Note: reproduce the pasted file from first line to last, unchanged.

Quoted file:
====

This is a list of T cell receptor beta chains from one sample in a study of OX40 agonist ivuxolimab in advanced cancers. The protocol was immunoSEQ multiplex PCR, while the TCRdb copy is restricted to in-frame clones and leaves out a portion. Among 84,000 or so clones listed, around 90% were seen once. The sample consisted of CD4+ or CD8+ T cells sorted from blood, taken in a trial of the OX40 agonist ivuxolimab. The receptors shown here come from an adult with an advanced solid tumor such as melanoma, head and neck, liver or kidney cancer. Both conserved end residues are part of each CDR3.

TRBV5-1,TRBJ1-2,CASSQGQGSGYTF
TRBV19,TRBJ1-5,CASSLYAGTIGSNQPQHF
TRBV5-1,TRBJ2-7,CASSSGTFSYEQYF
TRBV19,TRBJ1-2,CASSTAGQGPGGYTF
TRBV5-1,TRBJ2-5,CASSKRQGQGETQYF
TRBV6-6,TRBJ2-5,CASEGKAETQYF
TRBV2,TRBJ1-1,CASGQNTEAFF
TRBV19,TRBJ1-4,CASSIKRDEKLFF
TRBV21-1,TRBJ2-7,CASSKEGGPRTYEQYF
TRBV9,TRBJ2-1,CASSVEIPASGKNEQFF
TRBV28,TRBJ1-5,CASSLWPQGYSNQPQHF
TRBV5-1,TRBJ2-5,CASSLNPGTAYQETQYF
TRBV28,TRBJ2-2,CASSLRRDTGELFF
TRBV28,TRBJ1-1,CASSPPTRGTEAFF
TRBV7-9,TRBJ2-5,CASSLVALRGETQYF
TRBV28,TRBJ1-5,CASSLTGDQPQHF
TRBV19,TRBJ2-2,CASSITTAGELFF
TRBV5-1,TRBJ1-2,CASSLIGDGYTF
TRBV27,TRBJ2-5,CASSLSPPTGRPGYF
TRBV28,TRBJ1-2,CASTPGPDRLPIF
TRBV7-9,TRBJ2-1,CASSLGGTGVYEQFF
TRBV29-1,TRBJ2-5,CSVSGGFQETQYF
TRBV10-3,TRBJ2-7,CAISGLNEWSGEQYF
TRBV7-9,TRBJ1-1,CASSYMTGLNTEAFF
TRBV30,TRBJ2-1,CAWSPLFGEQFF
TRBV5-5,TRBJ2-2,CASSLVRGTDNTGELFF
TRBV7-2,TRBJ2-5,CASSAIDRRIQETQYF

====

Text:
This is a list of T cell receptor beta chains from one sample in a study of OX40 agonist ivuxolimab in advanced cancers. The protocol was immunoSEQ multiplex PCR, while the TCRdb copy is restricted to in-frame clones and leaves out a portion. Among 84,000 or so clones listed, around 90% were seen once. The sample consisted of CD4+ or CD8+ T cells sorted from blood, taken in a trial of the OX40 agonist ivuxolimab. The receptors shown here come from an adult with an advanced solid tumor such as melanoma, head and neck, liver or kidney cancer. Both conserved end residues are part of each CDR3.

TRBV5-1,TRBJ1-2,CASSQGQGSGYTF
TRBV19,TRBJ1-5,CASSLYAGTIGSNQPQHF
TRBV5-1,TRBJ2-7,CASSSGTFSYEQYF
TRBV19,TRBJ1-2,CASSTAGQGPGGYTF
TRBV5-1,TRBJ2-5,CASSKRQGQGETQYF
TRBV6-6,TRBJ2-5,CASEGKAETQYF
TRBV2,TRBJ1-1,CASGQNTEAFF
TRBV19,TRBJ1-4,CASSIKRDEKLFF
TRBV21-1,TRBJ2-7,CASSKEGGPRTYEQYF
TRBV9,TRBJ2-1,CASSVEIPASGKNEQFF
TRBV28,TRBJ1-5,CASSLWPQGYSNQPQHF
TRBV5-1,TRBJ2-5,CASSLNPGTAYQETQYF
TRBV28,TRBJ2-2,CASSLRRDTGELFF
TRBV28,TRBJ1-1,CASSPPTRGTEAFF
TRBV7-9,TRBJ2-5,CASSLVALRGETQYF
TRBV28,TRBJ1-5,CASSLTGDQPQHF
TRBV19,TRBJ2-2,CASSITTAGELFF
TRBV5-1,TRBJ1-2,CASSLIGDGYTF
TRBV27,TRBJ2-5,CASSLSPPTGRPGYF
TRBV28,TRBJ1-2,CASTPGPDRLPIF
TRBV7-9,TRBJ2-1,CASSLGGTGVYEQFF
TRBV29-1,TRBJ2-5,CSVSGGFQETQYF
TRBV10-3,TRBJ2-7,CAISGLNEWSGEQYF
TRBV7-9,TRBJ1-1,CASSYMTGLNTEAFF
TRBV30,TRBJ2-1,CAWSPLFGEQFF
TRBV5-5,TRBJ2-2,CASSLVRGTDNTGELFF
TRBV7-2,TRBJ2-5,CASSAIDRRIQETQYF